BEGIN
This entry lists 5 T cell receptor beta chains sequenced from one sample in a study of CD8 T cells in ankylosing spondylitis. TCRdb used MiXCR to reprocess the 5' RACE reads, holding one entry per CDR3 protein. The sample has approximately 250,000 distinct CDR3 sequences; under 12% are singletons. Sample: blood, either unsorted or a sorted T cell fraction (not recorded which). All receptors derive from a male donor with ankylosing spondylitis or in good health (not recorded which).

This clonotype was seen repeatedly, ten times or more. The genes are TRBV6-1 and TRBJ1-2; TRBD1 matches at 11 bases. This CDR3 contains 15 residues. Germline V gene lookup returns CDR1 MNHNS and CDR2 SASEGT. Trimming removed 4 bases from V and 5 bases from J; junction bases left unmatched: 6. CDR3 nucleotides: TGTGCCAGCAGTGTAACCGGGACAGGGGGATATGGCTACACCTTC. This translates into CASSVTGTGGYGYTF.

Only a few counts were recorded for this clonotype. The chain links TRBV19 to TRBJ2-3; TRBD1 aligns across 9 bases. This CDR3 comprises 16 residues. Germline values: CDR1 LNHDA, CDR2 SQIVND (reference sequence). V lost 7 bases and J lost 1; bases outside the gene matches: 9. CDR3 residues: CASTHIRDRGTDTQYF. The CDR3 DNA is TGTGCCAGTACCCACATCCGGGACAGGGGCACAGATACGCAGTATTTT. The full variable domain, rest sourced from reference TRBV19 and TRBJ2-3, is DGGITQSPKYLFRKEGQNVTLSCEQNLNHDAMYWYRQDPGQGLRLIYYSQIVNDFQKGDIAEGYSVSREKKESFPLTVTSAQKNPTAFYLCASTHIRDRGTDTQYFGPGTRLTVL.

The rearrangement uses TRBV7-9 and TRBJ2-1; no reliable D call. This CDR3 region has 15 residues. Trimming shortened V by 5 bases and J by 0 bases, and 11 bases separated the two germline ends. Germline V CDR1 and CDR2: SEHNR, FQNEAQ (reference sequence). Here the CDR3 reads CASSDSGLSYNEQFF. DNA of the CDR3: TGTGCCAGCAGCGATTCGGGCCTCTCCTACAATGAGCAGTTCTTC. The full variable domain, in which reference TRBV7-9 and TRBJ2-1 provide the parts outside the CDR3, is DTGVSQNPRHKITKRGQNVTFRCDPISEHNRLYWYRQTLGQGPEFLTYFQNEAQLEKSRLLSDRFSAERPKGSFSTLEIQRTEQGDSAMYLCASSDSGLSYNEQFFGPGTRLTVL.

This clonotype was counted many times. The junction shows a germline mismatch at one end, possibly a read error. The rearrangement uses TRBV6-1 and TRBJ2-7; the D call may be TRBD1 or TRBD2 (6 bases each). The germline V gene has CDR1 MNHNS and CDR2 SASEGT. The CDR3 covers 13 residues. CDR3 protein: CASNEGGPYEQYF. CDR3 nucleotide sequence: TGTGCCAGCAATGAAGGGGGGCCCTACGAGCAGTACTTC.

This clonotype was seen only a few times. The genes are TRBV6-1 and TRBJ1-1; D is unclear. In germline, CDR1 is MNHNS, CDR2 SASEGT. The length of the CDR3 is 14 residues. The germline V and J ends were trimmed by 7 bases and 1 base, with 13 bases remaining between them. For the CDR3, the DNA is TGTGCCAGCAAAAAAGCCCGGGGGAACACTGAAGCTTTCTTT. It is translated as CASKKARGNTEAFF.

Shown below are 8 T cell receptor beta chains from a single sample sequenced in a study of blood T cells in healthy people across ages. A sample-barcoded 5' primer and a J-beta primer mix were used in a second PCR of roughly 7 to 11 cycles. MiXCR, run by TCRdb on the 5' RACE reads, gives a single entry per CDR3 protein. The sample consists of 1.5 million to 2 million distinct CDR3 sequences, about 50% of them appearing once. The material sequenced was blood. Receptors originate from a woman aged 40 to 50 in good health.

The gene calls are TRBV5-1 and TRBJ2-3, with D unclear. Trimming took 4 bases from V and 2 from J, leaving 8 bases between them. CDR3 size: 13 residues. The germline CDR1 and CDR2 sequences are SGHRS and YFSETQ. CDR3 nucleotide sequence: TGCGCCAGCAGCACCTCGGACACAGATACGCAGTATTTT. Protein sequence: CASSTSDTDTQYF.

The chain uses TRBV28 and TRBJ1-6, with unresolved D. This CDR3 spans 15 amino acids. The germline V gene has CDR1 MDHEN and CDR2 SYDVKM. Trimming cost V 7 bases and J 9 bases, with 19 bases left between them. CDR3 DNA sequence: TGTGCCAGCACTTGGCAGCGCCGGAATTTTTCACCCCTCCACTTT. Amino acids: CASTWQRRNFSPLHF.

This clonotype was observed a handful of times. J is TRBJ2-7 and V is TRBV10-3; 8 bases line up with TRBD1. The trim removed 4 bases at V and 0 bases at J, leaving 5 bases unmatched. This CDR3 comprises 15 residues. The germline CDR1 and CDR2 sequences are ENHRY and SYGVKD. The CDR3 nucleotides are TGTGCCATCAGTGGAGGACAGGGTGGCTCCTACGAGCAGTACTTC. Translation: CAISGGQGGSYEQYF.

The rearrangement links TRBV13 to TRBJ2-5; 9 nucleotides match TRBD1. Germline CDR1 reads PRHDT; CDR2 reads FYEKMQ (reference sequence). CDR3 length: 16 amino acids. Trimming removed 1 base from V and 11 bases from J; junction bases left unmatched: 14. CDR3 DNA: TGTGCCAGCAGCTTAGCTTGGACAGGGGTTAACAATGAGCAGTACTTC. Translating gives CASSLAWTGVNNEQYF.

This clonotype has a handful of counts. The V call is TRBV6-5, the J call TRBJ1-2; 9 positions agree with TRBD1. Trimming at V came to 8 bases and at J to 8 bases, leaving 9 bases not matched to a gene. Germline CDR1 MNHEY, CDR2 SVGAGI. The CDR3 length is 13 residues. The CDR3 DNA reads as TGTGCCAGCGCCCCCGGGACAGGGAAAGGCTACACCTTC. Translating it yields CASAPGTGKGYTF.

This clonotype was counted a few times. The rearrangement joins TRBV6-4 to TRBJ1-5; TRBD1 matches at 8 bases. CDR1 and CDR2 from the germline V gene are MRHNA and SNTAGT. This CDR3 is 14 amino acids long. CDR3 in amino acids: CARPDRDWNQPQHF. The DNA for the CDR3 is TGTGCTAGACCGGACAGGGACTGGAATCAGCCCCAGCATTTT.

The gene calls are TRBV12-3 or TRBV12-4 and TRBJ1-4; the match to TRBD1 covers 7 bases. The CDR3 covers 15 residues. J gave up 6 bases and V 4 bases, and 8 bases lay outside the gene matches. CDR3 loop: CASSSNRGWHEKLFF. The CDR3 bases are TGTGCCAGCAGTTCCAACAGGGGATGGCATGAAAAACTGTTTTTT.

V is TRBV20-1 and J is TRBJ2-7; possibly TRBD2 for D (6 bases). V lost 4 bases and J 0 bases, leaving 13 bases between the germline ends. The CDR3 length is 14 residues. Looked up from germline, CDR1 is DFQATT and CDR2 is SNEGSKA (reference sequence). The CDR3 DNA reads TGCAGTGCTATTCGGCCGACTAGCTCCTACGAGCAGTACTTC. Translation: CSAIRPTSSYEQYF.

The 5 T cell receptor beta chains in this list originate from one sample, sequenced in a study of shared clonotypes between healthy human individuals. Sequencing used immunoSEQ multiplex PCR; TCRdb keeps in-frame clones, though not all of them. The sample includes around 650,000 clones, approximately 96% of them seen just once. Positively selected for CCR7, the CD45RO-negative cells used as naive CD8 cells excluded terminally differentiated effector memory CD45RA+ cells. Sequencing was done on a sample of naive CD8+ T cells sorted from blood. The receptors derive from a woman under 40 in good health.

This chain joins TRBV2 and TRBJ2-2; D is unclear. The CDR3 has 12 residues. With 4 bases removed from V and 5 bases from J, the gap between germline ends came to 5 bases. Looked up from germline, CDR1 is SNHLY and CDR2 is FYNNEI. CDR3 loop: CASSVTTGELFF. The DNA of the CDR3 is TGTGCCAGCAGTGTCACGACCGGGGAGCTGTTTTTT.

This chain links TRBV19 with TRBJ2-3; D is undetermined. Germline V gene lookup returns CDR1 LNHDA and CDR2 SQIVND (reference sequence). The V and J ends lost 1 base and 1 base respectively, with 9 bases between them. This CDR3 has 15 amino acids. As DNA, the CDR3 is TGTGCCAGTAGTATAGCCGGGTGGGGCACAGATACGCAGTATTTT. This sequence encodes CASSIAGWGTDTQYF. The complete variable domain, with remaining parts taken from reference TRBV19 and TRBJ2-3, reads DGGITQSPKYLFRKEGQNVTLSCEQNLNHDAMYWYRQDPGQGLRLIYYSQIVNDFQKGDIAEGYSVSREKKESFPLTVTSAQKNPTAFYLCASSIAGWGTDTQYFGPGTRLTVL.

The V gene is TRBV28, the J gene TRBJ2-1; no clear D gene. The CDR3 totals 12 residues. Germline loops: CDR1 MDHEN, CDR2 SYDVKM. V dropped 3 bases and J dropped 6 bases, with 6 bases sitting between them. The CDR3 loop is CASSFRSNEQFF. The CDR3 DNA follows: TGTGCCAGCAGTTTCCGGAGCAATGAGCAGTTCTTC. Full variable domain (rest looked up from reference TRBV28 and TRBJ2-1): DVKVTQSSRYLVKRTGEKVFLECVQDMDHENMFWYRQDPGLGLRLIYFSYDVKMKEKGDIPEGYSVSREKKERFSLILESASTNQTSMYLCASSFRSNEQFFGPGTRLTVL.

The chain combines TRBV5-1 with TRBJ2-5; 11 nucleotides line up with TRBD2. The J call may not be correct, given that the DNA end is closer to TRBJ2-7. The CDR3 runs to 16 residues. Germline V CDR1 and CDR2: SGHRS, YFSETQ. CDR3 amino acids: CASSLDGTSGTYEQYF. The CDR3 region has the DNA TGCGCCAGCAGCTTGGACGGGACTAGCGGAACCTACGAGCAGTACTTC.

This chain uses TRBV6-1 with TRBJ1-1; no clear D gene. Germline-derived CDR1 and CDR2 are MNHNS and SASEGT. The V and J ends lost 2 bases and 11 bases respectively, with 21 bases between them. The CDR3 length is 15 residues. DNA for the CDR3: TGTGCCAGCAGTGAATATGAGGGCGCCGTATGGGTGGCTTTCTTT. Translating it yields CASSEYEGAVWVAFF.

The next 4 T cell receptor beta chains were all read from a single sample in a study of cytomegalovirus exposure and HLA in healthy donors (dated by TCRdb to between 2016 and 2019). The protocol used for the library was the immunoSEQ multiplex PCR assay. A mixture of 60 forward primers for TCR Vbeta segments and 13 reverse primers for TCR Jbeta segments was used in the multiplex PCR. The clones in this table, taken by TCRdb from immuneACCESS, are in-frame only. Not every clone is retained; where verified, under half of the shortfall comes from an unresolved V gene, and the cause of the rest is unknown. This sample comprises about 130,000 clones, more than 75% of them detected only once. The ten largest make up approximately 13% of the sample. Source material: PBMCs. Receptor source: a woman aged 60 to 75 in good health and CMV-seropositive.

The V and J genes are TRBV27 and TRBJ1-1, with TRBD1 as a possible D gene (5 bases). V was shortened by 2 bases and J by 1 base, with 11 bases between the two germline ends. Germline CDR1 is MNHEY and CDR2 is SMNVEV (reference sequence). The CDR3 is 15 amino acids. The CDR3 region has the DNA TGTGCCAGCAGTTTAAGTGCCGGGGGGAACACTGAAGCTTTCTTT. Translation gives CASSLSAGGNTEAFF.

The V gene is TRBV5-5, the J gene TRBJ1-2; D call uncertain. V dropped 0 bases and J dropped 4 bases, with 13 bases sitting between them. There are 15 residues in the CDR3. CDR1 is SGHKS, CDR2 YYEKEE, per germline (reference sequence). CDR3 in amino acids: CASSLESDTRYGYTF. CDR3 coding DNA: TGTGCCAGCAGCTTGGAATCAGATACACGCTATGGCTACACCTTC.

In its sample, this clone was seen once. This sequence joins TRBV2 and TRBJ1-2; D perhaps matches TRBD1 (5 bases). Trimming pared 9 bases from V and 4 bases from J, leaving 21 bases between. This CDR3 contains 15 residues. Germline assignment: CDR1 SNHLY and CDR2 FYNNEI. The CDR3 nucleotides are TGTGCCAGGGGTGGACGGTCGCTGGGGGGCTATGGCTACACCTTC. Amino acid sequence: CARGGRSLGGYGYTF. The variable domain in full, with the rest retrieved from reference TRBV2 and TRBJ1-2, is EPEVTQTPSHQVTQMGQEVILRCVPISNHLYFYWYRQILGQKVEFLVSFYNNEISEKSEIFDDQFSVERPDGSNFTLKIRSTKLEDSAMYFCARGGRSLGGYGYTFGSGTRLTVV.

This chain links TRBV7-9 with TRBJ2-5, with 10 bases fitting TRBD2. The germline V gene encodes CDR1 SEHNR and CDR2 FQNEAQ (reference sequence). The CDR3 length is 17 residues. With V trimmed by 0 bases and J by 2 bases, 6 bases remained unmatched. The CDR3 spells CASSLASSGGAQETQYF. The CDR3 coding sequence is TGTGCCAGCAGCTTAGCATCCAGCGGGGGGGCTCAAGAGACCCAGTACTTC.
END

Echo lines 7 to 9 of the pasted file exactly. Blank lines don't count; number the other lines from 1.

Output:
Shown below are 8 T cell receptor beta chains from a single sample sequenced in a study of blood T cells in healthy people across ages. A sample-barcoded 5' primer and a J-beta primer mix were used in a second PCR of roughly 7 to 11 cycles. MiXCR, run by TCRdb on the 5' RACE reads, gives a single entry per CDR3 protein. The sample consists of 1.5 million to 2 million distinct CDR3 sequences, about 50% of them appearing once. The material sequenced was blood. Receptors originate from a woman aged 40 to 50 in good health.

The gene calls are TRBV5-1 and TRBJ2-3, with D unclear. Trimming took 4 bases from V and 2 from J, leaving 8 bases between them. CDR3 size: 13 residues. The germline CDR1 and CDR2 sequences are SGHRS and YFSETQ. CDR3 nucleotide sequence: TGCGCCAGCAGCACCTCGGACACAGATACGCAGTATTTT. Protein sequence: CASSTSDTDTQYF.

The chain uses TRBV28 and TRBJ1-6, with unresolved D. This CDR3 spans 15 amino acids. The germline V gene has CDR1 MDHEN and CDR2 SYDVKM. Trimming cost V 7 bases and J 9 bases, with 19 bases left between them. CDR3 DNA sequence: TGTGCCAGCACTTGGCAGCGCCGGAATTTTTCACCCCTCCACTTT. Amino acids: CASTWQRRNFSPLHF.